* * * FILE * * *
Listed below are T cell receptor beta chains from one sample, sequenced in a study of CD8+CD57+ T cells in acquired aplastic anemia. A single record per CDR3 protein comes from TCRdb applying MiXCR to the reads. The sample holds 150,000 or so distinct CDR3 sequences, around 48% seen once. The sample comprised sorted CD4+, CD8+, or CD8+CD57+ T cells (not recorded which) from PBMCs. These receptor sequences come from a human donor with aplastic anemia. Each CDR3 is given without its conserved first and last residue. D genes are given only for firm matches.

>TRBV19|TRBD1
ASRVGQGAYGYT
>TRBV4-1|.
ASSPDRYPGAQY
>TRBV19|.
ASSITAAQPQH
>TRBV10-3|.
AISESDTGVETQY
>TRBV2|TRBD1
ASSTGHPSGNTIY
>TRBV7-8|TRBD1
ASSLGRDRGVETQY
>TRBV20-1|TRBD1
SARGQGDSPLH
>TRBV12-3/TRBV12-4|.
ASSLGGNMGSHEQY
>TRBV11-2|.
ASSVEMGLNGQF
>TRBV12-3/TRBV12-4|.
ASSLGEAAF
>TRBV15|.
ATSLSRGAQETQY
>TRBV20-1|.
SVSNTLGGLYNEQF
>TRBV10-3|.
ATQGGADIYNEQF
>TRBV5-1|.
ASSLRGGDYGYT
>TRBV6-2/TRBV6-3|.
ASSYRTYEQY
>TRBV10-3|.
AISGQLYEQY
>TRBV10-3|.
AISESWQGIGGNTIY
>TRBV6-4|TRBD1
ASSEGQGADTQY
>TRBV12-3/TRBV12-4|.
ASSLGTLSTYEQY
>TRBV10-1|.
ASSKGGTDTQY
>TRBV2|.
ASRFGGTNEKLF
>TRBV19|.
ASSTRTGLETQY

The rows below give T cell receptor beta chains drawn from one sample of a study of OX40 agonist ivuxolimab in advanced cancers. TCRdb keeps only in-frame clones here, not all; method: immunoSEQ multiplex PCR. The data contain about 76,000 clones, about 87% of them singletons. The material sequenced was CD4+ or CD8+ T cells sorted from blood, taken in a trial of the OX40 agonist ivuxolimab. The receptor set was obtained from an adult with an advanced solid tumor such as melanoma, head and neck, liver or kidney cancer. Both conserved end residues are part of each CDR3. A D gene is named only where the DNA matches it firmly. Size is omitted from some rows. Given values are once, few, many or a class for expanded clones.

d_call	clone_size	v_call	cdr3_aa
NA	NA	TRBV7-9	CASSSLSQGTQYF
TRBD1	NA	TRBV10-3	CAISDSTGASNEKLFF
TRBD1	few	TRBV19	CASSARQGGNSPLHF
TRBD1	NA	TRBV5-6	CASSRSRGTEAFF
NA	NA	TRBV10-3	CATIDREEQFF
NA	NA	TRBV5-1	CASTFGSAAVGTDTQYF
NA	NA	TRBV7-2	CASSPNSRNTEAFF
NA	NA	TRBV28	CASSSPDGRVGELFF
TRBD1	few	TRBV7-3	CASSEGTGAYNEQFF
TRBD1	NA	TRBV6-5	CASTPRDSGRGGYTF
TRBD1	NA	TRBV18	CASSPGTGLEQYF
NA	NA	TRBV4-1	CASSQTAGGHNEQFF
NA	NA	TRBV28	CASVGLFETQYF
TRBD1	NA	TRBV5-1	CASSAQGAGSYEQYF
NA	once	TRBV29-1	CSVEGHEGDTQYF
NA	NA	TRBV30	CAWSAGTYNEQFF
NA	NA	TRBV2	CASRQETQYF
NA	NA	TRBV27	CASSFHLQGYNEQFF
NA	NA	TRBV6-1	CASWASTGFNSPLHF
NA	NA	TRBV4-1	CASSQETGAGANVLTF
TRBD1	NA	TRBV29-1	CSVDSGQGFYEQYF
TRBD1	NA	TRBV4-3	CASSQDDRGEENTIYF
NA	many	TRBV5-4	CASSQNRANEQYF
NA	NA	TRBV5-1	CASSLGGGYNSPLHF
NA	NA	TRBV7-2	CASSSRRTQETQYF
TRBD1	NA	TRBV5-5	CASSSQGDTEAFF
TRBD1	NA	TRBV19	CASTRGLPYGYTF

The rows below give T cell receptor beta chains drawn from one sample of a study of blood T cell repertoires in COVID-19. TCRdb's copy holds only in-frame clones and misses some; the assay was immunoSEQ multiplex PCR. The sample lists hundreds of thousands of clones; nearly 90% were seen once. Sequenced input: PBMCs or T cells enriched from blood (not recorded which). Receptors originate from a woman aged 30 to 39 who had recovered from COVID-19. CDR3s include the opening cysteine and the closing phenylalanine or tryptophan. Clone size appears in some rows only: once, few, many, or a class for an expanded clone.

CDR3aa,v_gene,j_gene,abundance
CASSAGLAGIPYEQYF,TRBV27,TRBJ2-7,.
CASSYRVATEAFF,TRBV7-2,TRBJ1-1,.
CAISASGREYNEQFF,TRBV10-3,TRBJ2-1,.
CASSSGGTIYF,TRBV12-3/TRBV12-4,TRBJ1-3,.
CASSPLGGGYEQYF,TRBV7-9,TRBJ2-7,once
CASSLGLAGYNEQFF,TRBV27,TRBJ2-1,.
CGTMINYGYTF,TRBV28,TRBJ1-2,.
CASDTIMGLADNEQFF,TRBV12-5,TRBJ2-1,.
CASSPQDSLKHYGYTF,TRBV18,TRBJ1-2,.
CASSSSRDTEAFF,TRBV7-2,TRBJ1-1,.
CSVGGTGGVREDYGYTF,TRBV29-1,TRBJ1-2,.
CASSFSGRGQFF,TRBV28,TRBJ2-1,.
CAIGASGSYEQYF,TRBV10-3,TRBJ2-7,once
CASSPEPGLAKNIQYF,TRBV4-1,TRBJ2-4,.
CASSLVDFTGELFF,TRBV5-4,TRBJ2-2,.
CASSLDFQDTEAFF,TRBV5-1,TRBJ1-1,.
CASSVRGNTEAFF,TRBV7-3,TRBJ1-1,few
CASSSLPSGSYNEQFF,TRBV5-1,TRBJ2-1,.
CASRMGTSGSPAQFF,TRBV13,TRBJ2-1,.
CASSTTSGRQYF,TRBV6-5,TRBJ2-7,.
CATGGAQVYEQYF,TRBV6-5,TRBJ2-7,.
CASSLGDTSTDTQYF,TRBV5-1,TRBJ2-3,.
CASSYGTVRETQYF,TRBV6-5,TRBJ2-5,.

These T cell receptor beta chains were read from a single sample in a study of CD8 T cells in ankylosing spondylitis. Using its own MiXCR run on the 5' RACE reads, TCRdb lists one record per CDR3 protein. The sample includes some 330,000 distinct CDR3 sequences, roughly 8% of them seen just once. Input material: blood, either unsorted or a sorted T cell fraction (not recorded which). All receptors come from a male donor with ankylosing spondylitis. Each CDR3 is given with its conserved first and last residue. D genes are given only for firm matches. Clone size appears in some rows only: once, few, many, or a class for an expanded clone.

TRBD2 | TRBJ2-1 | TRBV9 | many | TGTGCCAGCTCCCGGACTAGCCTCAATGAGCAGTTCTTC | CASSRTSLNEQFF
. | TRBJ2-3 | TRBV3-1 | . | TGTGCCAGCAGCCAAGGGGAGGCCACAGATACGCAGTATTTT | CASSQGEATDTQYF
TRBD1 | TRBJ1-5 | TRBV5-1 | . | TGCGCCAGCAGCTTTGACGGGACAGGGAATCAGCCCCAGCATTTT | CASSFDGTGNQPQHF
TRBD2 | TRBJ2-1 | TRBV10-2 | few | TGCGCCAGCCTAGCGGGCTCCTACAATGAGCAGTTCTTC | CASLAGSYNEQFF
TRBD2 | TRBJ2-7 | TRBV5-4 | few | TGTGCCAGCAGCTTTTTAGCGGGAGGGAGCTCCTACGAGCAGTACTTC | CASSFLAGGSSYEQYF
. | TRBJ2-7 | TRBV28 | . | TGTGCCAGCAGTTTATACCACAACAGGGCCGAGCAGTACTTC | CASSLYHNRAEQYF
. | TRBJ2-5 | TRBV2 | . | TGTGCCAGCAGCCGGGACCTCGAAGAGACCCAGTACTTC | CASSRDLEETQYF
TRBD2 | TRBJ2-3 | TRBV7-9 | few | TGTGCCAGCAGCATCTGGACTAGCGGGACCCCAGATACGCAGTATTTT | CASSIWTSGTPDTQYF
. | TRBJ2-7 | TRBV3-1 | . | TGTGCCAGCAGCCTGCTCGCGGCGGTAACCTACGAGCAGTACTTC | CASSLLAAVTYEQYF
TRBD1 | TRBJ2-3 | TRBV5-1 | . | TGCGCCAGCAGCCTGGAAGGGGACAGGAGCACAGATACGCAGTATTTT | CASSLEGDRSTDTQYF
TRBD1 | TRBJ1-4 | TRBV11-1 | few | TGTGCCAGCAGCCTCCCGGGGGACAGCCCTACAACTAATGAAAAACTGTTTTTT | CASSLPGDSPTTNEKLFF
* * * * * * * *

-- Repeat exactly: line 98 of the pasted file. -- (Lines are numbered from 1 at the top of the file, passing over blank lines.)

CASSLGDTSTDTQYF,TRBV5-1,TRBJ2-3,.